Photo: Julie Durando, NCLVI Fellow

Julie Durando- University of Northern Colorado

My experiences with special education began in Broward County, Florida during my senior year of high school. I participated daily for two hours in a practicum in a self-contained class for students with multiple disabilities. I spent most of that time working individually with a student who had profound mental handicaps. Throughout the year, I discovered the dramatic change that can slowly occur with intense and careful instruction. I decided to attend Florida State University so that I could pursue special education further.

After completing my coursework for a double major in what was then called “Mental Retardation” and Visual Impairments, I received an internship placement in a classroom for students who had visual impairments and multiple disabilities including deaf-blindness. My supervising teacher demonstrated how to effectively embed best practice techniques for total communication, object calendars, authentic activities, and community based instruction in a smooth, enjoyable curriculum. In the summer of 2001, I attended the Summer Learning Institute in Deaf-blindness through the University of Alabama Birmingham at the Alabama Institute for the Deaf and Blind. I then went on to complete a Master’s of Education in Exceptional Education at the University of Central Florida.

I taught for eight years in the Volusia County, Florida. For the first four years, I taught classroom for students with multiple disabilities. Then, I became an itinerant teacher for the visually impaired. During those years my students taught me that it is impossible to predict how much one can learn when given access to meaningful and motivating opportunities. After seeing how successful strategies such as the calendar box were with my students, my department chair asked me to collaborate with other teachers to assist them in developing calendar systems in their classrooms. I also began to give workshops and discovered I had a passion for personnel preparation.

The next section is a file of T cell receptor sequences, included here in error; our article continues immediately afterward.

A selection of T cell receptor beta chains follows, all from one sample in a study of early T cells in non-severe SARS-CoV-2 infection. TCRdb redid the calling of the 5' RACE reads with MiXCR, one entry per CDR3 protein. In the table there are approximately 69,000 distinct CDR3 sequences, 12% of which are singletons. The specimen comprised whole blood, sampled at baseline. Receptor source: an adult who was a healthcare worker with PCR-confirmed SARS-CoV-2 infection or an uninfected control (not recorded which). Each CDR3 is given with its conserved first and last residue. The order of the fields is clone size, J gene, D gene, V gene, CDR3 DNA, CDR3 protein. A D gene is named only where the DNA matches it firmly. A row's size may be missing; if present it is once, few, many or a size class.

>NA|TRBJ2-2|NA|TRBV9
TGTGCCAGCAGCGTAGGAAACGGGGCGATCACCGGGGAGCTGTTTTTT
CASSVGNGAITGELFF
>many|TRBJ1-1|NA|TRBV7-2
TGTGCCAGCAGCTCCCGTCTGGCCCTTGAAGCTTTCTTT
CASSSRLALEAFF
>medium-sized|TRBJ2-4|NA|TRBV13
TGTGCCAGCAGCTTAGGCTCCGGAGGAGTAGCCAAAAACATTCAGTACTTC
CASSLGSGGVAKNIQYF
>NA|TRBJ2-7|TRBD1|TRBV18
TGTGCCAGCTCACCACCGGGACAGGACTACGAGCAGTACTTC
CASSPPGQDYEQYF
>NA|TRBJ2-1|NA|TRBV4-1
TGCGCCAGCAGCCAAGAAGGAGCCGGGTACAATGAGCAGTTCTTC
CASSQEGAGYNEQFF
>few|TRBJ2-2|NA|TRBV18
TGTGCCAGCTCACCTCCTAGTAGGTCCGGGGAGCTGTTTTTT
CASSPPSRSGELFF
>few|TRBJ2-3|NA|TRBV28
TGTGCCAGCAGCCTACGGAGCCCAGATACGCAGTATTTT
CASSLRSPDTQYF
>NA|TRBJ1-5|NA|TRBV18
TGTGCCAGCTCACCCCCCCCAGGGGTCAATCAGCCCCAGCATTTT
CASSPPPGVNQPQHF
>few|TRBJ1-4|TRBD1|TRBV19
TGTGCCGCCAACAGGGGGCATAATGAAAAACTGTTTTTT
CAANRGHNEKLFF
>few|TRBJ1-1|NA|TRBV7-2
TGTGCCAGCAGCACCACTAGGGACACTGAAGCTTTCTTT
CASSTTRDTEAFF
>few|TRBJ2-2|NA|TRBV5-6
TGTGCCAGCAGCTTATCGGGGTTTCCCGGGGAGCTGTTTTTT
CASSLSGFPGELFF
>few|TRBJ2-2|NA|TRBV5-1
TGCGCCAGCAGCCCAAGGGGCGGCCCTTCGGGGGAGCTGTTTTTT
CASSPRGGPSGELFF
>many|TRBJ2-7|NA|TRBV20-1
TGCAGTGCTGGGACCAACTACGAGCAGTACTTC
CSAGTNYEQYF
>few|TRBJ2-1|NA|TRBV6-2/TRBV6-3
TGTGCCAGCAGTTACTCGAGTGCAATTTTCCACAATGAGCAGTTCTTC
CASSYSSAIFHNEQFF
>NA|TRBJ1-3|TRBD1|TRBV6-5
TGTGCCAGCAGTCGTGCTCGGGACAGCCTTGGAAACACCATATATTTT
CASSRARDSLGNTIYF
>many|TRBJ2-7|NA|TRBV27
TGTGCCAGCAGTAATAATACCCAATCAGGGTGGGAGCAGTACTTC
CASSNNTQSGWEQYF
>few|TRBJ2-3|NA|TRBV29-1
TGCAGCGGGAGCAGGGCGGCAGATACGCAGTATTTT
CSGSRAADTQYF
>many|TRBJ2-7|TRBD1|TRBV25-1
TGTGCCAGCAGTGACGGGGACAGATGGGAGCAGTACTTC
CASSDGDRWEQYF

In 2004, I began providing technical assistance to families and educators throughout the state of Florida through the Florida Outreach Project for Children and Young Adults who are Deaf-Blind. This position opened my eyes to the tremendous needs in the fields of Visual Impairment and Deaf-Blindness. Unfortunately, I also realized how often students with sensory impairments and severe cognitive impairments are not provided with the educational environment they require to have that opportunity. I believe parents and educators want to see their students succeed to their fullest potential, but often do not have the training or resources to make it happen. Leaders in the field work tirelessly to improve the services available. They may be few in numbers, but share a passion for training parents, educators, and consumers while advocating for funding and needed services. I look forward to taking this opportunity to expand my personal knowledge while earning a doctorate at the University of Northern Colorado so that I may join them in addressing these great needs.

Completed her Doctor of Education from The University of Northern Colorado - see completed doctrate